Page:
No More Next Times

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Today I’m thinking about the words next time.

For context, I’ve just binge-watched six seasons of This Is Us; I think it was somewhere in season 4 when Rebecca, brilliantly played by Mandy Moore, remarks that, diagnosed with a mild cognitive impairment,  she’s acutely aware that she’s running out of next times. So many connections with that, the most prominent being how we left things the last time I saw my brother, Mark (between the two bears in back), alive.

We’d spent a lovely two days on the lake for our inaugural siblings reunion. In the wee hours of the morning on Sunday, Mark let our nephew Tanner take his car to the airport, so he caught a ride home with us. I sat next to him for three glorious hours in the rental car that afternoon en route to Milwaukee so that he could pick up his car from the airport. We talked about trying to meet up one more time, on Tuesday night for dinner, after the boys finished their roller-coaster day at Great America. He texted around 5 to ask about dinner plans, then again at 6:30 but after 10 hours at the theme park, the boys just wanted a fast-food Culver’s burger and to head straight to the hotel room so that they could shower. Since all of that was almost an hour south from his place, Mipps let us know that he’d decided to forgo that final dinner with the text: Catch you next time. 

We had no idea that there would be no next time.

Until a month later, when he didn’t wake up.

We decided to travel to Maine for this year’s siblings reunion. Fondly called Vacationland, Maine is where Mark spent the last week of his life, with a new girlfriend he was romancing. With her help, we were able to walk where he walked, see what he saw, and feel what he must have felt just days before God called him home. We even found the exact table where he sat for his final dinner there; here’s our group shot from his vantage point at the Dolphin Marina and Grill on Bailey’s Island.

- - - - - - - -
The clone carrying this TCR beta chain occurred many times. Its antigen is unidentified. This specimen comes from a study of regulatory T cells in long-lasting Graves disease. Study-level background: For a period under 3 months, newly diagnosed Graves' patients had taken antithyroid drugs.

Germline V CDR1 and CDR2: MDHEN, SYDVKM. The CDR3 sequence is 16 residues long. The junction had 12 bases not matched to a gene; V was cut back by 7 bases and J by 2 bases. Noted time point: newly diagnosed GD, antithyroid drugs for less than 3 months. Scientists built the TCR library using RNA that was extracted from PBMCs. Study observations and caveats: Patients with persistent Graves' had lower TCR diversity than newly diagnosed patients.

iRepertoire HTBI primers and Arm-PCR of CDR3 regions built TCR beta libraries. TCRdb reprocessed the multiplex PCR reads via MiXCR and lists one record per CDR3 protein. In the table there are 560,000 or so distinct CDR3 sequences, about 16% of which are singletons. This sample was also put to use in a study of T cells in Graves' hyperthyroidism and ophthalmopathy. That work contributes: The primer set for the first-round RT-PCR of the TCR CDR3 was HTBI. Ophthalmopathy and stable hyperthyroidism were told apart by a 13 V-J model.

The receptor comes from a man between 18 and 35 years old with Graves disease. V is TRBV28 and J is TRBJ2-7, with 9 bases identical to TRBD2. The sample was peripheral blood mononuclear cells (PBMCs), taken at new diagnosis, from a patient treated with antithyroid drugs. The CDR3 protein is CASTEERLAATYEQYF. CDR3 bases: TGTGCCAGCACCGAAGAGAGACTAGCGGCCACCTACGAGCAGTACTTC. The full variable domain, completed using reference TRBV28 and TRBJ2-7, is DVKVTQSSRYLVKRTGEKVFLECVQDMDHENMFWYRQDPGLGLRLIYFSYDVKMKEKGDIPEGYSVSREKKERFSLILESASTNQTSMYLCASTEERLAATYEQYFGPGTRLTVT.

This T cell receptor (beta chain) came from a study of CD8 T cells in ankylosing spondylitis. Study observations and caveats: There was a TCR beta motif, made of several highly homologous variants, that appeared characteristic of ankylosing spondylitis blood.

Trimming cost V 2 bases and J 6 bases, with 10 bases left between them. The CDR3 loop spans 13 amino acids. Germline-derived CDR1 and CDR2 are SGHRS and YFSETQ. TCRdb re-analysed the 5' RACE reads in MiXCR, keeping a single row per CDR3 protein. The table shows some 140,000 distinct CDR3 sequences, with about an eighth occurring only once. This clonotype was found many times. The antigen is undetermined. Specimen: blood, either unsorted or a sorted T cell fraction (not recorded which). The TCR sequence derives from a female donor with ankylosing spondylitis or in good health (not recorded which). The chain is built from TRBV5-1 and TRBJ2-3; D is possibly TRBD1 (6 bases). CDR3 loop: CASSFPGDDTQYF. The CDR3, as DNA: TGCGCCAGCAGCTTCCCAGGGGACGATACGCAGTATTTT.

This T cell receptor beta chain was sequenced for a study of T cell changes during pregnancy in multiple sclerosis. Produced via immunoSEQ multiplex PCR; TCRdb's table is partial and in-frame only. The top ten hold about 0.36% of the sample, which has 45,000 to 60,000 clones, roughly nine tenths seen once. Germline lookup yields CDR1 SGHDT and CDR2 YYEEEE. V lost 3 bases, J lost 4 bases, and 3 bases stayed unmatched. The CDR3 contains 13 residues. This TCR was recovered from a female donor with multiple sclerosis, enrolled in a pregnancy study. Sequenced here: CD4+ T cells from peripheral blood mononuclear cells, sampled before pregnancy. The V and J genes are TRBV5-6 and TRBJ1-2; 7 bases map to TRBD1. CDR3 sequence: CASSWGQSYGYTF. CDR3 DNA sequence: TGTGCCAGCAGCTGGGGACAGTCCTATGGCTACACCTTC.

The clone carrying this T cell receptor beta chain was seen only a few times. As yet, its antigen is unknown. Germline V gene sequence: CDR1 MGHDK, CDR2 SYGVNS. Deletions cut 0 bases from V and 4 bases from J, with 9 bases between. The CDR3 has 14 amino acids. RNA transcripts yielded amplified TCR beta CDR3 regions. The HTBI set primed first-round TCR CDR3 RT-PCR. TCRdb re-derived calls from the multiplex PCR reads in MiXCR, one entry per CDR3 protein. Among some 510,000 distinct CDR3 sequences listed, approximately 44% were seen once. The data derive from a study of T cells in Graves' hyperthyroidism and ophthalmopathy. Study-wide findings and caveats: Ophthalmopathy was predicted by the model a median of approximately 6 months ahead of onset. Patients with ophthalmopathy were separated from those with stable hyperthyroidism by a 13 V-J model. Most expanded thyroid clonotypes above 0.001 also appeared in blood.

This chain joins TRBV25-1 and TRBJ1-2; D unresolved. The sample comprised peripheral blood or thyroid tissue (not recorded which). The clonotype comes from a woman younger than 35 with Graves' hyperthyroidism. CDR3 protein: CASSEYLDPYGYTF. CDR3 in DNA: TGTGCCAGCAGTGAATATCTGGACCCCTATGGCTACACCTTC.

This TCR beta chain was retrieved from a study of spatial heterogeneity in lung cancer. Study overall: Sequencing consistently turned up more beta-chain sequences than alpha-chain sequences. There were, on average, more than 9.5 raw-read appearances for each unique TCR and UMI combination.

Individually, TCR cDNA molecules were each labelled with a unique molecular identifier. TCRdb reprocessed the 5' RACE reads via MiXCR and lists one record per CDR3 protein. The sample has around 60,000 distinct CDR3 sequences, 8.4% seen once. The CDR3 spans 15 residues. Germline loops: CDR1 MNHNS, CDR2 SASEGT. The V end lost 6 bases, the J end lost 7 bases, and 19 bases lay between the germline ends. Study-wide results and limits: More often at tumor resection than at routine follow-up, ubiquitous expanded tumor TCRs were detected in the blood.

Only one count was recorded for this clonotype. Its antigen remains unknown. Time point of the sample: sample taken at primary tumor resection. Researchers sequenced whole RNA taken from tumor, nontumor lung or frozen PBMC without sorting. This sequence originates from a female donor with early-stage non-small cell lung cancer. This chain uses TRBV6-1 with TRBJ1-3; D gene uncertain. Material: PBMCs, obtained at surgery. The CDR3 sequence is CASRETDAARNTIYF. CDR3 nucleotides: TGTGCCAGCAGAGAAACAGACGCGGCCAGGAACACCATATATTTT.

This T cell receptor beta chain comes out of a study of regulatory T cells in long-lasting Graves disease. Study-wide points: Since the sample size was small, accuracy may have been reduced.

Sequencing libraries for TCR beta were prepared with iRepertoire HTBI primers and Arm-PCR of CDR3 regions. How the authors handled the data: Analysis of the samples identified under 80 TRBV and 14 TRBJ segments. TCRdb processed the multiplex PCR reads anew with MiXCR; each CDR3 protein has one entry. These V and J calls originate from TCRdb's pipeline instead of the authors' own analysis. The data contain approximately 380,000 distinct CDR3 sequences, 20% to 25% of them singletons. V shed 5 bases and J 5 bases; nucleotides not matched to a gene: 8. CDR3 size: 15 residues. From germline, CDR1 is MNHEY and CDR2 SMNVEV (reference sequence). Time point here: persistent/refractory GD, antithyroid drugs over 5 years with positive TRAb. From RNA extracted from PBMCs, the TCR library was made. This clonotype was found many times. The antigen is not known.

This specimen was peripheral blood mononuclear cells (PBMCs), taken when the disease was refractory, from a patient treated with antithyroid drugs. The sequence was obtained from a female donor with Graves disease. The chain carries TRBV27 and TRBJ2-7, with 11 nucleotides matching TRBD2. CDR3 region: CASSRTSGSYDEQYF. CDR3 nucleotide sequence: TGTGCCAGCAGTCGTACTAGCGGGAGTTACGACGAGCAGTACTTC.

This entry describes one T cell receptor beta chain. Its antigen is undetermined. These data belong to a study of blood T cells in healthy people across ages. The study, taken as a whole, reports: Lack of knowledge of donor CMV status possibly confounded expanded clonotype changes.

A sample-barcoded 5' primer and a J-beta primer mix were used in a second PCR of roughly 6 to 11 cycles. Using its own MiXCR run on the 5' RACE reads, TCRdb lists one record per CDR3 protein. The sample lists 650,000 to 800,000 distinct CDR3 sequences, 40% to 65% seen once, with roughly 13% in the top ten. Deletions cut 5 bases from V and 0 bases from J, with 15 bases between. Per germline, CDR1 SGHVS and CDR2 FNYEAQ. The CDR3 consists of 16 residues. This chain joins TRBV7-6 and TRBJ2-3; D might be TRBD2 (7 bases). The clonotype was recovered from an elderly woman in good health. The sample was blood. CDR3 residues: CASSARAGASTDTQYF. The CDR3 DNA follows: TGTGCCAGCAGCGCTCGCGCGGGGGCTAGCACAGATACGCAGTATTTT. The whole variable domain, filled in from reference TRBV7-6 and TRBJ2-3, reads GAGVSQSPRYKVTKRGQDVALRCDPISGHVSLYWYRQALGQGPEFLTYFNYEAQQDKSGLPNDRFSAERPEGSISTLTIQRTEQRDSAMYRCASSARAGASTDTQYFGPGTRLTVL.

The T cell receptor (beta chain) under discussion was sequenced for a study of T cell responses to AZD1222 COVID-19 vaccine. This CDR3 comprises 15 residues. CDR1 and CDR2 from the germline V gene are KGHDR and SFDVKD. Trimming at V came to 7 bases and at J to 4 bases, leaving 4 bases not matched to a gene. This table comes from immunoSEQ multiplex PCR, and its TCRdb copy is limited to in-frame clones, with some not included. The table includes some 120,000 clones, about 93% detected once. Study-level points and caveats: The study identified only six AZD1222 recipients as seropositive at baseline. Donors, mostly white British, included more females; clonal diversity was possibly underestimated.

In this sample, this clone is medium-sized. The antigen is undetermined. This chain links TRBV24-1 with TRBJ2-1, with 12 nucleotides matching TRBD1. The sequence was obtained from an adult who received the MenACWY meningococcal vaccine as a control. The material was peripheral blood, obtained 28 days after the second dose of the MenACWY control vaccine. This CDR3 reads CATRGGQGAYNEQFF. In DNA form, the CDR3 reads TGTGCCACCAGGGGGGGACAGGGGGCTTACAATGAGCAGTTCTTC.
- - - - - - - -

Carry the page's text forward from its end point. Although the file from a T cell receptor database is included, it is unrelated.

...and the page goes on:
Sibling pictures just aren’t the same, but we press on.

Because for now, we each still have a next time.

Isn’t that a beautiful notion?

One of the big take-aways from my grief walk this year is how important it is to say yes to the important people in your life. That means prioritizing and discernment. It might mean taking that phone call in the middle of the night and knowing who would take that call from you. 

It’s deciding who you want next to you in that chair.

It creates a win-win because it’s a give-and-take investment. 

Mark did that for me; he made Houston not seem so far away.

And this year, Houston has seemed SO very far away.

I’m learning so much journeying down this painful path, 

mostly about honoring each and every feeling that visits.

 

Not ignoring them. 

Not inhibiting them. 

Not invalidating them. 

Embracing them. 

Befriending them.

Thanking them.

Even the ones I don’t particularly care for. 

Especially the ones I don’t particularly care for.

(Mipps would hate that I ended those sentences with a preposition!)

As we embark on the one-year anniversary of the saddest day ever,

I vow to celebrate every next time that I get, to not take

a single next time for granted. And to be grateful for

every emotion that comes my way.

To make friends with all of them,

even the uncomfortable ones.

Especially the uncomfortable ones.

Because everything that happens

and everything I’m feeling about it 

is preparing and fueling me for next time.


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